Why we should care about Georgia's wine politics
This month (May 2013) Georgian exports of wine will once again be permitted to enter Russia but with the lifting of trade embargoes that have been in place since 2006 the Georgian wine industry would do well to take a moment of reflection on the last five years and ponder its future strategic direction.
As pro western candidate Mikhail Saakashvili came to power in 2006 Russia bit back with subtle economic reprisals. With Russia traditionally accounting for 75% of Georgia's wine exports it will come as no surprise that the trade sanctions, tenuously citing poor sanitary conditions, dealt a devastating blow to the country.
The restrictions were clear symptoms of Georgia's political and ideological dilemma, torn between east and west since the collapse of the Soviet Union, the tug of war shows no sign of abatement. On the one hand Russia jockeys for influence in its former satellite state, while on the other, pro western factions seek to align the country closer to the European Union.
Historically Russia has always been Georgia's main outlet for international wine sales and back in 2006 such a reliance for volume sales meant the Georgian wine industry, fragile as it was, was in no position to suffer an extended cold shoulder. In 2008 further disaster struck as Russia and Georgia broke off relations over the Kremlins recognition of the breakaway regions of Abkhazia and South Ossetia. Sanitary conditions in Abkhazia incidentally were up to scratch.
The lengthy stay in the dog house may however have been a blessing in disguise. The country was forced to look at alternative markets in Europe, the US and China and thus raise quality and professionalism in order to compete. Georgia as a wine brand has a lot going for it, artisan wine making techniques and one of the oldest viticultural heritages on earth just scratch the surface. Despite the global economic challenges, Georgian wine has never been as good or available and is likely to keep on improving. Wine exports have increased year on year since the ban and in 2012 wine represented 2.7% of the countries international trade.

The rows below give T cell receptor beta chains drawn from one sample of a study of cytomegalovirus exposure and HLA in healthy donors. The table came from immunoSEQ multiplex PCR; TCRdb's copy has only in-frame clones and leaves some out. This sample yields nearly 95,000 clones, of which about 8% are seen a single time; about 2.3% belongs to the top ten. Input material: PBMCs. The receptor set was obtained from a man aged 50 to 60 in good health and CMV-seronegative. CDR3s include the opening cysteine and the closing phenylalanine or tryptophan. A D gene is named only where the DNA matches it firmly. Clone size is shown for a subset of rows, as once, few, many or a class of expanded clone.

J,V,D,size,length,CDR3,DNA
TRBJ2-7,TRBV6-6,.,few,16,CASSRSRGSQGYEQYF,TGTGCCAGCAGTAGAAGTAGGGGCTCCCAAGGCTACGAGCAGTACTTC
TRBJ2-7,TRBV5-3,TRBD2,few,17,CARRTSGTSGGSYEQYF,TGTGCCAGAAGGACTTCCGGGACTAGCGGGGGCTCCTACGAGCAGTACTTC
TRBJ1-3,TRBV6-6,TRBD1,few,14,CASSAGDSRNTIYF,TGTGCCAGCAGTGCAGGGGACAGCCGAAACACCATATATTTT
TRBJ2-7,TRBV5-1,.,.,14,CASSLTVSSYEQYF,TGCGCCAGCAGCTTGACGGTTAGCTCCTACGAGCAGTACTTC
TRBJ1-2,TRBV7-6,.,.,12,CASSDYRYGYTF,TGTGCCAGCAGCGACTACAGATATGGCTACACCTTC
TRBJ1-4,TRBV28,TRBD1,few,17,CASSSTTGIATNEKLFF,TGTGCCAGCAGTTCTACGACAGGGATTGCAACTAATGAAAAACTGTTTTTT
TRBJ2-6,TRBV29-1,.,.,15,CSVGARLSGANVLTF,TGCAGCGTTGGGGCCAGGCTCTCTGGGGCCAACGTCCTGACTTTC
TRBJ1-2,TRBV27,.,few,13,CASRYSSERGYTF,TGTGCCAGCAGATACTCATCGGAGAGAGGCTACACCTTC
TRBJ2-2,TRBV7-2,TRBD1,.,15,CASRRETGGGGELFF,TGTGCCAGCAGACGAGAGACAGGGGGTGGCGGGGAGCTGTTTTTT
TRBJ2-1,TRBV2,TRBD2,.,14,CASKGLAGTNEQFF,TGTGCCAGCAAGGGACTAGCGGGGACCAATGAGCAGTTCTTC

The danger though is that Georgia slips back into the old power dynamic, producing price driven plonk and chasing volume sales in Russia's bottom self categories. As passionate wine enthusiasts, this is where we should be looking closely at events in the Caucuses and reflecting on the hidden gems we may all miss out on if the the Georgian wine scene is not nurtured as it should be. Recent successes at international competitions have already put the region of Kakheti and its red juiced Saperavi variety on the vinous map, yet this clearly just the beginning.
We are on a consumer crest; never before has there been so much enthusiasm for new and unusual wines. I feel it is only a matter of time before Georgia strikes a chord. With over 500 varieties indigenous to the country the potential is huge. Lets just hope the reopening of Russian markets provides the funds to help us see more Georgian wines, not less.